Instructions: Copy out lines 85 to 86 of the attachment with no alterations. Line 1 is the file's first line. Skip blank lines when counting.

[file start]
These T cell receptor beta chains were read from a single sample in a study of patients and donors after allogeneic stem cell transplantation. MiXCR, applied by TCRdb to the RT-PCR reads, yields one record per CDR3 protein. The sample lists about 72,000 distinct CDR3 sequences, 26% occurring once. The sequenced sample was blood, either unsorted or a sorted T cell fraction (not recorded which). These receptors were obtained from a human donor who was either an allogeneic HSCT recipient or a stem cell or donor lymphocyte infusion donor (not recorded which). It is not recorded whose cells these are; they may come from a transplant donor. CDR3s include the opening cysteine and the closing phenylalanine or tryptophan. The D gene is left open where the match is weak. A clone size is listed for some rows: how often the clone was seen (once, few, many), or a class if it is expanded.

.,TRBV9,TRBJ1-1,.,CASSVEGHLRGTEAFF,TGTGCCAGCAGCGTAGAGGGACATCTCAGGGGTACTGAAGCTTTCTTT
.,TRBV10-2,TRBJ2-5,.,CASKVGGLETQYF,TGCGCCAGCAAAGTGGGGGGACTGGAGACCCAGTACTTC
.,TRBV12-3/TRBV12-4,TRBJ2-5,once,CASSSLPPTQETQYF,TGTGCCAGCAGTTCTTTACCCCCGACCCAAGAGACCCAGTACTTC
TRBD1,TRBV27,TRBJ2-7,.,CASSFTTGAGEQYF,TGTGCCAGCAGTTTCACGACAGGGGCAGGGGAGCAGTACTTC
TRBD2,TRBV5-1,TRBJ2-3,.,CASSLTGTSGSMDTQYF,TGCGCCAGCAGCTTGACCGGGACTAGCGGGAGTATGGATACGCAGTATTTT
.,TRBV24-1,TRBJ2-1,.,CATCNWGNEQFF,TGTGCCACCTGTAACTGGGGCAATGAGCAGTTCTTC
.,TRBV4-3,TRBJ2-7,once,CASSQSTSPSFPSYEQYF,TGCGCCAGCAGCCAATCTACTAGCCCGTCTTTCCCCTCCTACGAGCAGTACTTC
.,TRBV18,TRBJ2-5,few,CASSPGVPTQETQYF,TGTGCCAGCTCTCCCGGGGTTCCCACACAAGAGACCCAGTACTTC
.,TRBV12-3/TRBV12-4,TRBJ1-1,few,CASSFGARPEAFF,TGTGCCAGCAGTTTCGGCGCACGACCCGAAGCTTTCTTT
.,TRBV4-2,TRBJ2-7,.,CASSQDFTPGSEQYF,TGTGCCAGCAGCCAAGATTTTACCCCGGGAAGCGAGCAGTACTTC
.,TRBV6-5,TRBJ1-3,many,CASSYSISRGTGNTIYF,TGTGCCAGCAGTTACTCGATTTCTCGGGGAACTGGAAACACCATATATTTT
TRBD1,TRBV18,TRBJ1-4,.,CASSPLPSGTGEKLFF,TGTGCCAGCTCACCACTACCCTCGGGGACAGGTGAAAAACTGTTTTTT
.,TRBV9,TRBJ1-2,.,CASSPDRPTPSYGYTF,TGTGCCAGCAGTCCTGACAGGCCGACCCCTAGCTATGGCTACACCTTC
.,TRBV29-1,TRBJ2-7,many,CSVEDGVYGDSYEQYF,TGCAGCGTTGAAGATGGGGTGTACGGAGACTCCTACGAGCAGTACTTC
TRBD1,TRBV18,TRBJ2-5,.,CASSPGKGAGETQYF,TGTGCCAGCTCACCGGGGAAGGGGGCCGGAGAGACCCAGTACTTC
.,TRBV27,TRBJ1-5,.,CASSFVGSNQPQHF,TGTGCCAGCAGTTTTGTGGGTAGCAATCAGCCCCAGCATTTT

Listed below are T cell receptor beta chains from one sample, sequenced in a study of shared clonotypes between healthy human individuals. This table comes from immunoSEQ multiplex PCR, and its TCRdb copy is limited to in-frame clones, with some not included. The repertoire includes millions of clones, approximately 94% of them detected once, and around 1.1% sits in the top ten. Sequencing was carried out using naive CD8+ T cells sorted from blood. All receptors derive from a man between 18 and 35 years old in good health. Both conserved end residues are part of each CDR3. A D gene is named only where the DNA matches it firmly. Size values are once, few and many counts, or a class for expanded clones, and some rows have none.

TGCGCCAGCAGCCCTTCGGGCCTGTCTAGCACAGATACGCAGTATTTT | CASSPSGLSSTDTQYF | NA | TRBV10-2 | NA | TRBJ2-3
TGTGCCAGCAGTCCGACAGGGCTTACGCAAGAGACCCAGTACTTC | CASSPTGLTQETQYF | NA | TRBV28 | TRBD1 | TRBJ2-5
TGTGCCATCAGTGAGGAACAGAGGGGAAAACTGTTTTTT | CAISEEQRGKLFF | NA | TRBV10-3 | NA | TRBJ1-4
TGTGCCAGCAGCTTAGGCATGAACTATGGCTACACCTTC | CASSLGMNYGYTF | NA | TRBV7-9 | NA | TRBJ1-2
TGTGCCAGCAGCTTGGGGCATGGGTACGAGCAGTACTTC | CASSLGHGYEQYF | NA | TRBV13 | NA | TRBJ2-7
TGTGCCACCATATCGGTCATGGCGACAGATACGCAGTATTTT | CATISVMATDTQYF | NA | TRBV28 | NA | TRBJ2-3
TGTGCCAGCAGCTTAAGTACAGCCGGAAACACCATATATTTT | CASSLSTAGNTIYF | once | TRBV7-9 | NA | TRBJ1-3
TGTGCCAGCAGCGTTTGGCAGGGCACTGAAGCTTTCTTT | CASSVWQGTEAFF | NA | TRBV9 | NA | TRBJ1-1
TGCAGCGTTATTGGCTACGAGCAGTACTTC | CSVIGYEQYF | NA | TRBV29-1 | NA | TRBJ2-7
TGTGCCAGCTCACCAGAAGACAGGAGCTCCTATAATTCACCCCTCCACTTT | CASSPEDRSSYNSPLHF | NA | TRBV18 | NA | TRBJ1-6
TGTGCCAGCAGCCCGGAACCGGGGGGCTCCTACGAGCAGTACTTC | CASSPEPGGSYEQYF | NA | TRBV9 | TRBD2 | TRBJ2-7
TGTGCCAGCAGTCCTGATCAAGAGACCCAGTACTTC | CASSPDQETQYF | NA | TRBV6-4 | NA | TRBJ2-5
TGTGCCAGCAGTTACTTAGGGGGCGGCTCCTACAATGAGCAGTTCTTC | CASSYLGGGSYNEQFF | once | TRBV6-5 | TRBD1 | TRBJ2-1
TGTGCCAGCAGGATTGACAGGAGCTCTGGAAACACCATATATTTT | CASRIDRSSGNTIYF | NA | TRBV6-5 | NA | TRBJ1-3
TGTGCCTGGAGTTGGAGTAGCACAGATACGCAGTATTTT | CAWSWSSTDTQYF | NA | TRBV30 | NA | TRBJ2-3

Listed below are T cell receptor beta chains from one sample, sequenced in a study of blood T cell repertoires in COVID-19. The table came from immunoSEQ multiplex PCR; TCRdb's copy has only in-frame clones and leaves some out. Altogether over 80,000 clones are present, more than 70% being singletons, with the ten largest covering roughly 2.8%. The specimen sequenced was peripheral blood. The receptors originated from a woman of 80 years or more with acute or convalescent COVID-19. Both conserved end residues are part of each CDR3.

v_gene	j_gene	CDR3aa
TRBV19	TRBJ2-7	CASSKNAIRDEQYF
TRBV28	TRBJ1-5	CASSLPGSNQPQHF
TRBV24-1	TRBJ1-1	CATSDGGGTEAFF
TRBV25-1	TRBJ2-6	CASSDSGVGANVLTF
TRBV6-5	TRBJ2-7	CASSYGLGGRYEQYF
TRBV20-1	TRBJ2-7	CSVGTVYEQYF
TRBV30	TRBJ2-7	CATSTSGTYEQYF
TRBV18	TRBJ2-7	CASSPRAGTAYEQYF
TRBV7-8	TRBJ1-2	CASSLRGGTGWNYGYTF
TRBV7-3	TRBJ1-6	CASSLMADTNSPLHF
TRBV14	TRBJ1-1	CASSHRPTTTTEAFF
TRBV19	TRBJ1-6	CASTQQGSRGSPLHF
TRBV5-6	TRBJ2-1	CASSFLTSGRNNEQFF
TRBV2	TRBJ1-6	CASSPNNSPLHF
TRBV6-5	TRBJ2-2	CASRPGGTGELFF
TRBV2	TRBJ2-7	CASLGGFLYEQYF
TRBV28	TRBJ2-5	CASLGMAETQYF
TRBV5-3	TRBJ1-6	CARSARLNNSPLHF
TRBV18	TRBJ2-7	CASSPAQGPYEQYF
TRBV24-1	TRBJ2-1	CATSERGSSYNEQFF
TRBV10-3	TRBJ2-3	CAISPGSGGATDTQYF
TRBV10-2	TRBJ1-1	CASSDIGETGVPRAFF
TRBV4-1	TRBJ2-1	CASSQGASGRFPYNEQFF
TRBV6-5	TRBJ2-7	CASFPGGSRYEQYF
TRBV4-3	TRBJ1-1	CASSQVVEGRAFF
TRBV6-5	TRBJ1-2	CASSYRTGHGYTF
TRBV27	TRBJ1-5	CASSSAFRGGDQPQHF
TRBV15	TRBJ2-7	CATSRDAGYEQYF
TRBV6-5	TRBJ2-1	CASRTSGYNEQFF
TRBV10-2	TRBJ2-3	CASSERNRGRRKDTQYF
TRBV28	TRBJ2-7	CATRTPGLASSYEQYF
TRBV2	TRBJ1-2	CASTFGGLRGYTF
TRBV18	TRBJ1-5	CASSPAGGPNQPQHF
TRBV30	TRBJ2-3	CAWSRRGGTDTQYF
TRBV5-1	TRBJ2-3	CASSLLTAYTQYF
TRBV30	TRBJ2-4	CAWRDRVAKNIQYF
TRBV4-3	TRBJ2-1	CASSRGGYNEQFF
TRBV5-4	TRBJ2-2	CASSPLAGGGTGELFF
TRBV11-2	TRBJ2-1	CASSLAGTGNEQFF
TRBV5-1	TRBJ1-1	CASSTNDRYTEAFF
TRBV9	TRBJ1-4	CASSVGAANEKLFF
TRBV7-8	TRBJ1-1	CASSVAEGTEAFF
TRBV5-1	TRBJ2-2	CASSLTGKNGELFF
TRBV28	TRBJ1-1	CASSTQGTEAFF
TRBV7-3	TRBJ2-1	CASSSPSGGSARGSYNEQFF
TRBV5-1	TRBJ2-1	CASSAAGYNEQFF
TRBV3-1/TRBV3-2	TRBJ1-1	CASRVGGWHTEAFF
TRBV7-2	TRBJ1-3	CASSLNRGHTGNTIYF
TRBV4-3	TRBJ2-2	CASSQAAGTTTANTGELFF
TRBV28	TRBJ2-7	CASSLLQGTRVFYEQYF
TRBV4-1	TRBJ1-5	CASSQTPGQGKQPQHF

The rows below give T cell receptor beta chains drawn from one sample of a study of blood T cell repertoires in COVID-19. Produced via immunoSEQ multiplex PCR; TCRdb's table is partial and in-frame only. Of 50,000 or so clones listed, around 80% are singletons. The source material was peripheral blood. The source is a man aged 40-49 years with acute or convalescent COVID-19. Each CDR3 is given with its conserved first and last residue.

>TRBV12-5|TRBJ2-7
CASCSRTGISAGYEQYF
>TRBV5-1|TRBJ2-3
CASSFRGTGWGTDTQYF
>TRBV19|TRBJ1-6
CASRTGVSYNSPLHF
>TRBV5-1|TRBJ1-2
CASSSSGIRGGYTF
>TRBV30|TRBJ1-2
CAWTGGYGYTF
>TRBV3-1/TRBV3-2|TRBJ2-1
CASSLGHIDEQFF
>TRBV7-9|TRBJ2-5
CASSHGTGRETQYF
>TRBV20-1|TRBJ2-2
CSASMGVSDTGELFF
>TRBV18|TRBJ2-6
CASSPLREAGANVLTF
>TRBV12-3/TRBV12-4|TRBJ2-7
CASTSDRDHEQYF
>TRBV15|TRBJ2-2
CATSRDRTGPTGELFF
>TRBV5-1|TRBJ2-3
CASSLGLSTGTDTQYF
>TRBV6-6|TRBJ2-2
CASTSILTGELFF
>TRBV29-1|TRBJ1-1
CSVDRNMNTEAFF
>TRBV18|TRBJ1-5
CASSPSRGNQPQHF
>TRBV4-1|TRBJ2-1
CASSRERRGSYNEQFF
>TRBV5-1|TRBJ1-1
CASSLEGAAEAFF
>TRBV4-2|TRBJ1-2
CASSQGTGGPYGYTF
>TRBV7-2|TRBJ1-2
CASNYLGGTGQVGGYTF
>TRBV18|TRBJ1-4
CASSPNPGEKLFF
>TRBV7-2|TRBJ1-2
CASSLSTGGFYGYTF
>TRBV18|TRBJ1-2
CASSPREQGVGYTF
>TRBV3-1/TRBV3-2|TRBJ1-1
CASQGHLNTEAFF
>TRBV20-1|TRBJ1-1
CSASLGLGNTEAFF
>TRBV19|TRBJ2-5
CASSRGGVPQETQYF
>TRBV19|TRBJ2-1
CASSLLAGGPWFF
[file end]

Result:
TRBV28	TRBJ2-7	CASSLLQGTRVFYEQYF
TRBV4-1	TRBJ1-5	CASSQTPGQGKQPQHF